Hepatitis C is an infectious disease affecting the liver, insidious in that its symptoms don’t often show themselves until the organ has sustained major damage. Liver scarring and the more advanced scarring known as cirrhosis which this infection causes, often has taken place before the disease is discovered. For years, this form of hepatitis was known only as non-A, non-B hepatitis. It was not formally identified until 1989.
The hepatitis C infection is caused by blood-to-blood contact. In about fifteen per cent of the exposed population, the infection will pass on its own. For the other eighty-five per cent, the infection remains and sometimes will cause further complications such as liver cancer and advanced cirrhosis.
Once a patient is symptomatic, hepatitis C often presents itself with flu-type symptoms such as nausea and vomiting, fatigue, abdominal pain, joint pain and lack of appetite. There may be itching and jaundice. The skin may appear yellow, or jaundiced.
Other indications of more advanced hepatitis can be swelling in the abdomen, and a tendency to bruise and bleed more readily. Some individuals are first diagnosed with hepatitis C when they have had excessive nosebleeds. Sometimes a person may seem slower mentally than they have been. This is due to toxins not being processed by the liver as they normally are. Veins may have become enlarged in the esophagus and stomach regions.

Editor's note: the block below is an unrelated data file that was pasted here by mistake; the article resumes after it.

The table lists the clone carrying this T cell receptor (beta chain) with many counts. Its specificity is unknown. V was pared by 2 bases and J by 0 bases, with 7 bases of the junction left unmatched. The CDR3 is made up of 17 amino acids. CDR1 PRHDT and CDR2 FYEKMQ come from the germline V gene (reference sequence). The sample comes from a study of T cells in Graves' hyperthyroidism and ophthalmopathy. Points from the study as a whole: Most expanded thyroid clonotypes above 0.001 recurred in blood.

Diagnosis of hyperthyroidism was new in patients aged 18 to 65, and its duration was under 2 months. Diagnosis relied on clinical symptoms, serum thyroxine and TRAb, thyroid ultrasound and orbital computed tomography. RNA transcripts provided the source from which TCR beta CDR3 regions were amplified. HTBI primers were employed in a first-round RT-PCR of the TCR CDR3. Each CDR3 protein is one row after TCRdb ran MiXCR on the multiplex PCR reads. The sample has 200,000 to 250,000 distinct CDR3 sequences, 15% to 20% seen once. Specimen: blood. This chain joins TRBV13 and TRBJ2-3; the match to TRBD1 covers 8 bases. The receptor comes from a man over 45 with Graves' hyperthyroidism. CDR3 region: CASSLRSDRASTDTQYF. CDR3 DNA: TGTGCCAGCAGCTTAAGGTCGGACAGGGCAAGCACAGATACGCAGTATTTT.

Blood tests will be done to determine the presence of the hepatitis C virus in the bloodstream. There are several genotypes of the virus, and it is important this type is determined in order to know which treatment the virus will be most responsive to.
A magnetic resonance elastography will often be done in place of the more invasive biopsy. This test uses sound waves to produce images of the liver, and can show liver damage, color, and consistency. Where the elastography is not practical, needle biopsies will be done. Either of these tests can confirm diagnosis and monitor liver damage.
Treatment for Hepatitis C is individualized for each patient depending on how far the disease has advanced and how much damage to the liver has occurred.
Treatment for most hepatitis C patients includes a weekly injection of a drug that combats the virus and oral doses of broad-spectrum antivirals. If the infection is genotype I, this treatment may completely clear it. There are chemical agents that can be used to relieve the depression and boost the lowered blood counts which are side effects of the antiviral medications.
In most hepatitis cases, the diet will be revised to avoid fat, alcohol, and other substances that could further damage the liver.
Patients with genotype II or higher whose liver disease is more advanced may require further care such as radiation, surgery, or liver transplant. Even following transplantation, hepatitis C will often recur in these advanced cases.
The best chance for hepatitis C survival is to prevent it in the first place. Hepatitis C can be spread through tattooing, sharing drug products and personal items, rarely through sexual contact (in cases of a bleeding sore) and through invasive procedures such as injections. In the United States, medical blood transfer or blood product procedures done prior to 1992 also presented the possibility of hepatitis C transmission.
Anyone who feels they may have been exposed to the hepatitis C virus should seek medical attention from the best clinic in order to be tested. If the virus is found in an early stage, chances of cure are much higher.